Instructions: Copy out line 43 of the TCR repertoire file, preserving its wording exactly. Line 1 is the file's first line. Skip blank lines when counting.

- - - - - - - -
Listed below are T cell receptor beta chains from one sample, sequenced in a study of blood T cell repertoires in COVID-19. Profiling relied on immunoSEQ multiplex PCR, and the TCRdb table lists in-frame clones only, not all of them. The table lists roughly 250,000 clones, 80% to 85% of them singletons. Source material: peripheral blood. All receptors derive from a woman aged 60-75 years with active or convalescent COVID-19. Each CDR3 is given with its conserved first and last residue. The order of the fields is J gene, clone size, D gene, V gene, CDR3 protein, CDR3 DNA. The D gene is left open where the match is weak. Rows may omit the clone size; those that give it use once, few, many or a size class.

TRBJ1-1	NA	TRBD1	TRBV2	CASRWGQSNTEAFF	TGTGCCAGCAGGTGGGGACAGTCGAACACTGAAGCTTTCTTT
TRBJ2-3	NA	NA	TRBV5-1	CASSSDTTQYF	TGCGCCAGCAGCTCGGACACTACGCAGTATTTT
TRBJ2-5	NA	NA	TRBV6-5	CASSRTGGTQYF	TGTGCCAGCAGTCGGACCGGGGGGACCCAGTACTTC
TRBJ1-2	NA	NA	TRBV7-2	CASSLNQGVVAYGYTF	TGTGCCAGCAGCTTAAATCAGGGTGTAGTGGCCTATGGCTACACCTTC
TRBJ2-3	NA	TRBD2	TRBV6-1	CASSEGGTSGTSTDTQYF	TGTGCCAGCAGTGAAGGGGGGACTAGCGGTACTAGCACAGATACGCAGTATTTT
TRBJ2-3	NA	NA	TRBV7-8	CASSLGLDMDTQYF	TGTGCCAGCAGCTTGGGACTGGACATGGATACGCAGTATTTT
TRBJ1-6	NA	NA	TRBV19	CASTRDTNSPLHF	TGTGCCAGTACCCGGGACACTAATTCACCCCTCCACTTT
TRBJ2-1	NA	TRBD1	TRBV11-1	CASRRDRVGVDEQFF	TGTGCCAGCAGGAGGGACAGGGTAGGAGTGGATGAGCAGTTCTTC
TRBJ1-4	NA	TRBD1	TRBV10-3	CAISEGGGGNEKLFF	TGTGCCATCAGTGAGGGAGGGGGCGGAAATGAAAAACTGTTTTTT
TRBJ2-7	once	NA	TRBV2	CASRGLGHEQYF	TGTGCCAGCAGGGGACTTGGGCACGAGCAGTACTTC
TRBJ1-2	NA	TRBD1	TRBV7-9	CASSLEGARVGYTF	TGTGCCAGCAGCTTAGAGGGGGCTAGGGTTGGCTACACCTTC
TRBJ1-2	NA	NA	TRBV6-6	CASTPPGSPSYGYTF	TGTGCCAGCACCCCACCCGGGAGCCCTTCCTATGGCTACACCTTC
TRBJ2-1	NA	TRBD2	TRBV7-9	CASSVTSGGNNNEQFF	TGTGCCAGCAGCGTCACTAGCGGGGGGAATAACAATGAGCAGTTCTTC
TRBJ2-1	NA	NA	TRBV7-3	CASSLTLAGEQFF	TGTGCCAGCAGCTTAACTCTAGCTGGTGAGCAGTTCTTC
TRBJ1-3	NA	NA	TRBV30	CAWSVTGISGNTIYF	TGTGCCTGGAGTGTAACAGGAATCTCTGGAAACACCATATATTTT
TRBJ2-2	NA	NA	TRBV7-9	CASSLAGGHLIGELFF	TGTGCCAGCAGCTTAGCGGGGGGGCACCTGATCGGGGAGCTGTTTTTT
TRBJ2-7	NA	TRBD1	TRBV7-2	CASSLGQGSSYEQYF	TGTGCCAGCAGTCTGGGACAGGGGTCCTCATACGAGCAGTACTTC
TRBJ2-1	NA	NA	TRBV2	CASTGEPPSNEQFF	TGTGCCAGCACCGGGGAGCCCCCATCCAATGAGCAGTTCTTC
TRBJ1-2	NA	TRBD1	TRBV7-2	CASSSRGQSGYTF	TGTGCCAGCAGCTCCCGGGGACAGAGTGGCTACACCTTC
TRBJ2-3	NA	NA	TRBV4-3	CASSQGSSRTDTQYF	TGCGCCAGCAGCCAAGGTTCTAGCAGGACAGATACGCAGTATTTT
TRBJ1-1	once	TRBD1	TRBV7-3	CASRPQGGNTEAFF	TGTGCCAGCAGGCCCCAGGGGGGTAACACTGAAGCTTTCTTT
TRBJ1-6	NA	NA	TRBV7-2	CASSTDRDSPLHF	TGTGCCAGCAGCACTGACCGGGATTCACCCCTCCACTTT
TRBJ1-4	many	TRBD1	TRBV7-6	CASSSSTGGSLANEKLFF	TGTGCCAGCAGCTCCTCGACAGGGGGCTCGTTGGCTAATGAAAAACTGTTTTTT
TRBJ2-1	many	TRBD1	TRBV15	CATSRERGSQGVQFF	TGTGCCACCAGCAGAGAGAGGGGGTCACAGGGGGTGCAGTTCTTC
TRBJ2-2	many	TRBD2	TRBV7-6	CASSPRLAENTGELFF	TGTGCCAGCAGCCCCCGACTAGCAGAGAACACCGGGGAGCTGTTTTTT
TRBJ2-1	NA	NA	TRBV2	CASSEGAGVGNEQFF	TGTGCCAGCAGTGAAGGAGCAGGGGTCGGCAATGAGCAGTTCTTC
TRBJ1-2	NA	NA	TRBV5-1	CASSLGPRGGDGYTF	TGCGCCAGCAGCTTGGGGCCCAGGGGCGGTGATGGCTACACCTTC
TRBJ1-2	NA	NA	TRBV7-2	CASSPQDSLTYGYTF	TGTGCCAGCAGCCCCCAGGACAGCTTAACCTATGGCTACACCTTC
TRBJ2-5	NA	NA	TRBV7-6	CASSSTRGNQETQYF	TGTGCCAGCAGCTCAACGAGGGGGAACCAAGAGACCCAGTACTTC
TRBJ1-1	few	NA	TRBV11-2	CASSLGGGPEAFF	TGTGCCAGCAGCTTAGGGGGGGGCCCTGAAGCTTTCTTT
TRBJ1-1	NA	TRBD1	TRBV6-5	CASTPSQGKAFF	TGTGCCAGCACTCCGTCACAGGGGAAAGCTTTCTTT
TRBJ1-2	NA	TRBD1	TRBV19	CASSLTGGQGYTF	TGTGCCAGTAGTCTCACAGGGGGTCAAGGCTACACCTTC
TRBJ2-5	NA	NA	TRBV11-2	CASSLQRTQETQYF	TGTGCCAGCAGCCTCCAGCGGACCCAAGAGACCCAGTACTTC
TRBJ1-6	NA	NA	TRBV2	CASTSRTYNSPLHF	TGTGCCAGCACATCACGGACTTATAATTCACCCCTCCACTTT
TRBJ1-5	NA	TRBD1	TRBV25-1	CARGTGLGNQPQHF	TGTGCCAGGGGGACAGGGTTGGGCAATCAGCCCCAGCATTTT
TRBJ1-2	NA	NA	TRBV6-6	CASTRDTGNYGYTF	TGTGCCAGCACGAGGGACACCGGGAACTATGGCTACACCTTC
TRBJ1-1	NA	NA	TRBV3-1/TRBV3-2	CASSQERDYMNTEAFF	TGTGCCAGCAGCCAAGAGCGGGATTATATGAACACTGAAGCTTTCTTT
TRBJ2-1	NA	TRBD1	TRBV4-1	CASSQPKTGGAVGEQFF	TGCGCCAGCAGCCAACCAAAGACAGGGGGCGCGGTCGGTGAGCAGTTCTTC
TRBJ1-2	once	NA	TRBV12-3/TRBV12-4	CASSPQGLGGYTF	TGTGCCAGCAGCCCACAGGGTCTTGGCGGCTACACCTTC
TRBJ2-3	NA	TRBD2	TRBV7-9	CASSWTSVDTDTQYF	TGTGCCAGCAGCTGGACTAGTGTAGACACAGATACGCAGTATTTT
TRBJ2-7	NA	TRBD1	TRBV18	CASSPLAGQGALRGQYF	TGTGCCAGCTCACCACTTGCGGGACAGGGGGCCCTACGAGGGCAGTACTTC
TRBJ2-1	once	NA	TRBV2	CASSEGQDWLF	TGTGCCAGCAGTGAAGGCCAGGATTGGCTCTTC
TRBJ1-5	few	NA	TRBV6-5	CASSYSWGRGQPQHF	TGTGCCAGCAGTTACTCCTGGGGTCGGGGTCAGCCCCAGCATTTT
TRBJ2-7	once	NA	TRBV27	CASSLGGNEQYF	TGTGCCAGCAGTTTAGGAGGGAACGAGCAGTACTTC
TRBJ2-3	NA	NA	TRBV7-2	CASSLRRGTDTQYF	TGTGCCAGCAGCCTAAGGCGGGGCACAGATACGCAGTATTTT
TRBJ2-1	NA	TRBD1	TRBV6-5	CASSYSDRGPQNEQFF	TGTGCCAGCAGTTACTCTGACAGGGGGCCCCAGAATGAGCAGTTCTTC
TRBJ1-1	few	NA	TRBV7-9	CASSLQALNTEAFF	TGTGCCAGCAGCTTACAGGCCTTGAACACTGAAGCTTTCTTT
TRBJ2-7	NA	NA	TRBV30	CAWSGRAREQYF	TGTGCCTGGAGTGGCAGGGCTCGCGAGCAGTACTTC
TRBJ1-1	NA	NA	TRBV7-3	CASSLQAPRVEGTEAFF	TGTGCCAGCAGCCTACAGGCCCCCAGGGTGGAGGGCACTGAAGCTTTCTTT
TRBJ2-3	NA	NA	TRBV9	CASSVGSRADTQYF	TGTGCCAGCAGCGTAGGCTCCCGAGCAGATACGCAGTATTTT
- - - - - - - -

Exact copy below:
TRBJ2-1	once	NA	TRBV2	CASSEGQDWLF	TGTGCCAGCAGTGAAGGCCAGGATTGGCTCTTC